Governor Dennis Daugaard gets to decide whether certain medical professionals must collaborate with doctors for licensing. Right now certified nurse practitioners and nurse midwives must have an official connection to a physician to get their own licenses. Now lawmakers endorse a bill changing the requirement.
Both chambers of South Dakota’s legislature support Senate Bill 61.
State Representative Jean Hunhoff says the measure eliminates a requirement that certified nurse practitioners and nurse midwives be joined to physicians for licensing.
"This isn’t a divorce. This is a streamlining of the regulation of nursing practice," Hunhoff says. "No other professional license is subject to dual-board licensure."
Hunhoff says the bill does not make CNPs and CMs independent health providers. She says these advanced nurses are part of a greater medical community where collaboration happens daily.
Some lawmakers were concerned the move costs money, but a fiscal note shows it saves tens of thousands of dollars. State Representative Steven McCleery is a board member for an area health system.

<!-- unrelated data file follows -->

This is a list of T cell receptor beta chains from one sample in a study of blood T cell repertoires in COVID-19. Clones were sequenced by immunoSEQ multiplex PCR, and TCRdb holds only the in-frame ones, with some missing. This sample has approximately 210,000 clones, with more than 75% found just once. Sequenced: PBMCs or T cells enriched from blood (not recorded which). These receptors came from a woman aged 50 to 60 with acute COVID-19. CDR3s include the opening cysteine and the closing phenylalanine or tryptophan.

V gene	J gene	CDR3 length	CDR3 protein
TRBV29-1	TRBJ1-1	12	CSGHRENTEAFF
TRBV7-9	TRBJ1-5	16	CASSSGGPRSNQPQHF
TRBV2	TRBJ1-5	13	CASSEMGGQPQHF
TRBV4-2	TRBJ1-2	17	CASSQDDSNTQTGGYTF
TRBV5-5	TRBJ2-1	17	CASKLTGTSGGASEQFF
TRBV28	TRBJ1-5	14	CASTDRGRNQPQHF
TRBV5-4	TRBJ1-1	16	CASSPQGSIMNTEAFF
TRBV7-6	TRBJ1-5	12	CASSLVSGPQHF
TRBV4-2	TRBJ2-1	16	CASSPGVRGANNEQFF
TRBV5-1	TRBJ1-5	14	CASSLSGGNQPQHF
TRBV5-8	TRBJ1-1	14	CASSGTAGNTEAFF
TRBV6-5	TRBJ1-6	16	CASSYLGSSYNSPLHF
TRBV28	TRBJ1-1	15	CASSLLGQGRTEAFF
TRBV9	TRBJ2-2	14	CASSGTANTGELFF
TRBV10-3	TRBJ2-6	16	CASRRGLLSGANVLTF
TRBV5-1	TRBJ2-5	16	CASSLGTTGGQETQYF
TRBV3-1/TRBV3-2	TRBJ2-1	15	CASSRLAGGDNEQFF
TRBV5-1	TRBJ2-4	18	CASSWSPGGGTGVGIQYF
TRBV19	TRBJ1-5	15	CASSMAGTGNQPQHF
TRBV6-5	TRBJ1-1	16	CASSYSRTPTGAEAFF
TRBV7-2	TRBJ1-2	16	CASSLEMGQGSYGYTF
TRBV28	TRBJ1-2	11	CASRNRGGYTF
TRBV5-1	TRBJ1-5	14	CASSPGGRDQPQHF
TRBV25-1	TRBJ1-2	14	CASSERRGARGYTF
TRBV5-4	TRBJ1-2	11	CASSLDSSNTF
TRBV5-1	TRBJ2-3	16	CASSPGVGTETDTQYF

"We charge $100 per hour for ER. Fifty percent of that goes to a PA or nurse practitioner. The other fifty percent goes to the medical doctor, who is sitting at home," McCleery says.
Lawmakers debated the number of training hours to require for CNPs and nurse midwives. Two neighboring states mandate more than 2,000 hours. Others require zero. South Dakota’s plan includes 1,040 hours beyond clinical hours that certified nurse practitioners and nurse midwives complete during their bachelor’s and master’s education programs.
A vote of 62-6 in the SD House of Representatives sends Senate Bill 61 to Governor Dennis Daugaard’s desk.